Love on Trial: An American Scandal in Black and White

Overview

A modern Cinderella must defend her fairy-tale marriage in a scandal that rocked jazz-age America. Upon marrying Leonard Rhinelander in 1924, Alice Jones, a former nanny, became the first black woman to be listed in the Social Register as a member of one of New York's wealthiest families. When their marriage became a national scandal, Alice and Leonard found themselves thrust into the glare of public scrutiny--and into a Westchester courtroom. Earl Lewis and Heidi Ardizzone tell the story of the marriage and the ...
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Overview

A modern Cinderella must defend her fairy-tale marriage in a scandal that rocked jazz-age America. Upon marrying Leonard Rhinelander in 1924, Alice Jones, a former nanny, became the first black woman to be listed in the Social Register as a member of one of New York's wealthiest families. When their marriage became a national scandal, Alice and Leonard found themselves thrust into the glare of public scrutiny--and into a Westchester courtroom. Earl Lewis and Heidi Ardizzone tell the story of the marriage and the annulment trial that opened the lives of two vastly different families to the media. Tracking the public obsession with the case, they unfold a fascinating story with a dramatic cast of characters. Would the jury believe Alice's claim that her husband had known she was of mixed racial ancestry before their marriage? Would Leonard's social status sway the verdict? How much ancestry made one black? Love on Trial recalls a struggle that raised questions about race and identity that continue to haunt us today.
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Editorial Reviews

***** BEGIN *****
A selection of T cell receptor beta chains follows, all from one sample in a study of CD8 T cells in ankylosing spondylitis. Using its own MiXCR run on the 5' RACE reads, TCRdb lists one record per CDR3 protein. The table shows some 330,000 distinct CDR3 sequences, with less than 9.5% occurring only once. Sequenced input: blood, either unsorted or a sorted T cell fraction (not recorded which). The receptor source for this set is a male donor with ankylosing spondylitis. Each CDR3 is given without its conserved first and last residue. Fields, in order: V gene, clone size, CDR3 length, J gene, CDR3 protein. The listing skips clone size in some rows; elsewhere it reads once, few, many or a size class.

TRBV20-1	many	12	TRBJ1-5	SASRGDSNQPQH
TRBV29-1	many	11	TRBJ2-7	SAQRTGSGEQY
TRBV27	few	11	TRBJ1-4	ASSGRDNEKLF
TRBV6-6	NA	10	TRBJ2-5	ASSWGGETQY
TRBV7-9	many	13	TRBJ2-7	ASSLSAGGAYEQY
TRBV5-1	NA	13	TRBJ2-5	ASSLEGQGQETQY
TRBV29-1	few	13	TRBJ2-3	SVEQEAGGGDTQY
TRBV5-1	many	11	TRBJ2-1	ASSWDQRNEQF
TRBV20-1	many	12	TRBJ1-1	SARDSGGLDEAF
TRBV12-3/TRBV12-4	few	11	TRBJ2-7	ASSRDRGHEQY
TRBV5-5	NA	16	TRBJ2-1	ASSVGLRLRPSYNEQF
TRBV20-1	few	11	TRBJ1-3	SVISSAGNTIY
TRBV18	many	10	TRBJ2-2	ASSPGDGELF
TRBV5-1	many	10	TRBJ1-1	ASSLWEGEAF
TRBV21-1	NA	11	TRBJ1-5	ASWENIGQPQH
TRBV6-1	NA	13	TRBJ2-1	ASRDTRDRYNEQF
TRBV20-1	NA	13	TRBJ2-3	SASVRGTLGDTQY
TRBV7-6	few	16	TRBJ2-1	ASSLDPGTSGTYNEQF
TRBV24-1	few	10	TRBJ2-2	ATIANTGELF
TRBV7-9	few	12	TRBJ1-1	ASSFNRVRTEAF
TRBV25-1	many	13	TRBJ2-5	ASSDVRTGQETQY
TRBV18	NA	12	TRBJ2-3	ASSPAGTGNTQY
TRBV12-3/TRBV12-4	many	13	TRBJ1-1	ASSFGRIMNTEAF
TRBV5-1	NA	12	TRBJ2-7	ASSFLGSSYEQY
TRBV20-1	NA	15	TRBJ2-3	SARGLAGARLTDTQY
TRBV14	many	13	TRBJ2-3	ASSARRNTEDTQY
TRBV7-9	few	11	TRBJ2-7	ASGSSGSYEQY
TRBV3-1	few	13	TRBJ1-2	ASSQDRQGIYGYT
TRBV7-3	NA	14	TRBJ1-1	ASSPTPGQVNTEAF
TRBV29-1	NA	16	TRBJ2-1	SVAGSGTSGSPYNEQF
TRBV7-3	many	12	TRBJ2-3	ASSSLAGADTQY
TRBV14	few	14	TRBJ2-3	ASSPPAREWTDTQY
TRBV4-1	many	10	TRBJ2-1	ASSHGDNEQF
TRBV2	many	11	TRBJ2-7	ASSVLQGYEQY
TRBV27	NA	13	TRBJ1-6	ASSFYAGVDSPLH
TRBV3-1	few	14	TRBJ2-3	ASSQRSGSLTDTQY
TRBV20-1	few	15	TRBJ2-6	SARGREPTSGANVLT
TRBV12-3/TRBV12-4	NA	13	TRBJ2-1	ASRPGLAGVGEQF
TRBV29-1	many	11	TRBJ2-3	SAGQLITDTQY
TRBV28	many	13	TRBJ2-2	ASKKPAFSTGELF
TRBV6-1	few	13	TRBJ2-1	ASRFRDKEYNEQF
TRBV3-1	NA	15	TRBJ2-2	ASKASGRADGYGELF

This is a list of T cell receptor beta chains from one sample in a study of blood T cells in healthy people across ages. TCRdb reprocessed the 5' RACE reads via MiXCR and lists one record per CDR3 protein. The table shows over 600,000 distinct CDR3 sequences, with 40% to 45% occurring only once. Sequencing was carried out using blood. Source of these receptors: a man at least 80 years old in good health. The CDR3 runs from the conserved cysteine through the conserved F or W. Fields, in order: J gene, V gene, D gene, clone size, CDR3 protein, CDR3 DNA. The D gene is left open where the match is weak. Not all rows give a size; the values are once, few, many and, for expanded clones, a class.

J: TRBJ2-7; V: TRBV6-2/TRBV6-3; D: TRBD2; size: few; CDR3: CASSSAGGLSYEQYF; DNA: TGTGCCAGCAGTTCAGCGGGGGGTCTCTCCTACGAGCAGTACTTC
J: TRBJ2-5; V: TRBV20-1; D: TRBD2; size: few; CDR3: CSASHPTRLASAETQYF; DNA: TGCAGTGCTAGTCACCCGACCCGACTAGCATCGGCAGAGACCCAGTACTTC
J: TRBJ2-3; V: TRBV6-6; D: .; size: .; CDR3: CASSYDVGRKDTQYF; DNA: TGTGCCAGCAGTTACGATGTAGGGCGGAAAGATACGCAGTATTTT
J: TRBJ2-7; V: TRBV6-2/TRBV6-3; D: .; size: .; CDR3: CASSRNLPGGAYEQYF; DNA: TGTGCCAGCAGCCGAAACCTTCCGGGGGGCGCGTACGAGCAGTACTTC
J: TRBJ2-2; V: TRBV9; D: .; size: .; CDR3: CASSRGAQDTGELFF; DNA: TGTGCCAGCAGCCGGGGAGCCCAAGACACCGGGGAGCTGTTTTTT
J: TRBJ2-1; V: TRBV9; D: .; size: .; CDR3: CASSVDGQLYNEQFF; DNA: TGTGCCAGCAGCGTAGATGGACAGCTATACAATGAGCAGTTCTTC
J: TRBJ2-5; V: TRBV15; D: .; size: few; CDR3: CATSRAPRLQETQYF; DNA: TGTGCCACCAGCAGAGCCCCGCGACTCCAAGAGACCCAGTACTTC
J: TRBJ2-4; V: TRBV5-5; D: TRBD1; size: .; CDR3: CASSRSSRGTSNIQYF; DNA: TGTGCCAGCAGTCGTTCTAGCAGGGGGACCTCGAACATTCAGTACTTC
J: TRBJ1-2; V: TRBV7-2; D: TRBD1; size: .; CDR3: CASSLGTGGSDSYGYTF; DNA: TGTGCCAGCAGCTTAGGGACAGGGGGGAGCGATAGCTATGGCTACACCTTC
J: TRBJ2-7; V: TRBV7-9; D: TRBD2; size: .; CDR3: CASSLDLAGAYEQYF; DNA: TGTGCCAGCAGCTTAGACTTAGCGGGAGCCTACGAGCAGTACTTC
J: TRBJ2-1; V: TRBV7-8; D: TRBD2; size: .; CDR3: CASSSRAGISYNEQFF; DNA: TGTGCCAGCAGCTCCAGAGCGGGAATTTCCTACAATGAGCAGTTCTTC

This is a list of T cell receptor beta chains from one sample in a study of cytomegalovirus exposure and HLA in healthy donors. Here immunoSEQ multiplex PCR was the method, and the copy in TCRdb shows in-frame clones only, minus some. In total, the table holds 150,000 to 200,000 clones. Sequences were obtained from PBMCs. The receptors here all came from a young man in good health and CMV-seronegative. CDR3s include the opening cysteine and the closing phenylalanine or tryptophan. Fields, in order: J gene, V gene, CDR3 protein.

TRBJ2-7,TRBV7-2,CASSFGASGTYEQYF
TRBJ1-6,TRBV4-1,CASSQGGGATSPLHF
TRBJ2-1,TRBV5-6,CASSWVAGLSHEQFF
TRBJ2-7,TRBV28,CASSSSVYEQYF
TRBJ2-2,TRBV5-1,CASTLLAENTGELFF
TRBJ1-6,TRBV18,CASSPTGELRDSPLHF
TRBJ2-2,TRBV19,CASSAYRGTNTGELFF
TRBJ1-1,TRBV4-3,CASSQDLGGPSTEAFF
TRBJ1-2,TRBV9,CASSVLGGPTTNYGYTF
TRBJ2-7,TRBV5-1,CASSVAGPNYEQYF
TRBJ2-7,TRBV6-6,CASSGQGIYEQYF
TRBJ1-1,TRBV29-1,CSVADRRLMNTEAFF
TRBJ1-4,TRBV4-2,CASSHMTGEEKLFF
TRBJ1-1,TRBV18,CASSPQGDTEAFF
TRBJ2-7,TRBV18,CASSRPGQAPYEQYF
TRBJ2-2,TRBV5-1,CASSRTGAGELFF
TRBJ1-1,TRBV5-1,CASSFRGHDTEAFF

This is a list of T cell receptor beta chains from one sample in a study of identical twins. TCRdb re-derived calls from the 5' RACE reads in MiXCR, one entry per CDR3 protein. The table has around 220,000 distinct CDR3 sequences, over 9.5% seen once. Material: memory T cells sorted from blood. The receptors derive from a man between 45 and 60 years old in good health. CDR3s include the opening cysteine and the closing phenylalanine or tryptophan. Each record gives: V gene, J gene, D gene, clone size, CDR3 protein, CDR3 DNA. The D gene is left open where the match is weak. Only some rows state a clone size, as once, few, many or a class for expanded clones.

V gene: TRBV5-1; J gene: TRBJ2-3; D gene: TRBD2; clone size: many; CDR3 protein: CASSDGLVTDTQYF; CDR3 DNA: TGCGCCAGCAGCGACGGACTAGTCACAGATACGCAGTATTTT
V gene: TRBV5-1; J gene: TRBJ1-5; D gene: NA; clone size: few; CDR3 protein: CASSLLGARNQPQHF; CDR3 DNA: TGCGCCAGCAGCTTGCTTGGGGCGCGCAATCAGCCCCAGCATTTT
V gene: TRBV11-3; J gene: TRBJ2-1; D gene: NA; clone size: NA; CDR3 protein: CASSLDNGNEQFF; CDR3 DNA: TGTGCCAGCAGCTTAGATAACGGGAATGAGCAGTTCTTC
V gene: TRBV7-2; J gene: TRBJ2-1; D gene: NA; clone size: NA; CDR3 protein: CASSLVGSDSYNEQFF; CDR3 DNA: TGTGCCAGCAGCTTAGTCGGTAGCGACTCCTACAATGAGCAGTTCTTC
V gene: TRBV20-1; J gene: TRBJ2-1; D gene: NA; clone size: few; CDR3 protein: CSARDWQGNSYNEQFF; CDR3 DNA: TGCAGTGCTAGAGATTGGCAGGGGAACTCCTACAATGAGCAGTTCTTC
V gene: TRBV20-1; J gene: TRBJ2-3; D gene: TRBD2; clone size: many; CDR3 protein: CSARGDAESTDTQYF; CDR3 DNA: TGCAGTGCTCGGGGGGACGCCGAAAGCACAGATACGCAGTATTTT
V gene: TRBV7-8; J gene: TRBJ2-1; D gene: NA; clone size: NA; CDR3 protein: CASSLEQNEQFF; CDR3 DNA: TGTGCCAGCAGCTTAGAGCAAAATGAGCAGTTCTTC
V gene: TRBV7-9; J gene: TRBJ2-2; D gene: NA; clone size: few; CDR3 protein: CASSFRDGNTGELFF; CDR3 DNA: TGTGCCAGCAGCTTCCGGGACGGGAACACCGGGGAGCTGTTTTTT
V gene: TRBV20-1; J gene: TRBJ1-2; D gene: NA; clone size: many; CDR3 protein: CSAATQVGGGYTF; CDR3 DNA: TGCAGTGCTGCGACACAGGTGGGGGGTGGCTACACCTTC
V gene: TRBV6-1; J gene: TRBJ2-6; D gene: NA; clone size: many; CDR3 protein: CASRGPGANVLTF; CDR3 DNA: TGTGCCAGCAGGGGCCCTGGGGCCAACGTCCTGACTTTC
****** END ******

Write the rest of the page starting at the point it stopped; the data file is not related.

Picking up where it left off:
Clarence E. Page
With echoes from today's headlines...reopens a scandal that exposed the racially ugly side of New York's high society.
Chicago Tribune
Boston Globe
A compelling read.
Chicago Tribune
This is a great story....Earl Lewis and Heidi Ardizzone tell it very well.
Essence
Too important to be ignored....A fascinating look at America's obsession with race, pride, and privilege.
Darlene Clark Hine
[C]hallenges us to reorient our thinking about what makes a person black and under what conditions class and race matter.
Clarence E. Page
With echoes from today's headlines...reopens a scandal that exposed the racially ugly side of New York's high society. —Chicago Tribune
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Product Details

  • ISBN-13: 9780393050134
  • Publisher: Norton, W. W. & Company, Inc.
  • Publication date: 5/28/2001
  • Pages: 320
  • Product dimensions: 6.36 (w) x 9.50 (h) x 1.04 (d)

Meet the Author

Heidi Ardizzone is assistant professor of American studies at the University of Notre Dame and lives in Niles, Michigan. She is coauthor of Love on Trial: An American Scandal in Black and White.

Earl Lewis is dean of graduate studies at the University of Michigan.

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Read an Excerpt

Chapter One


Waiting for Leonard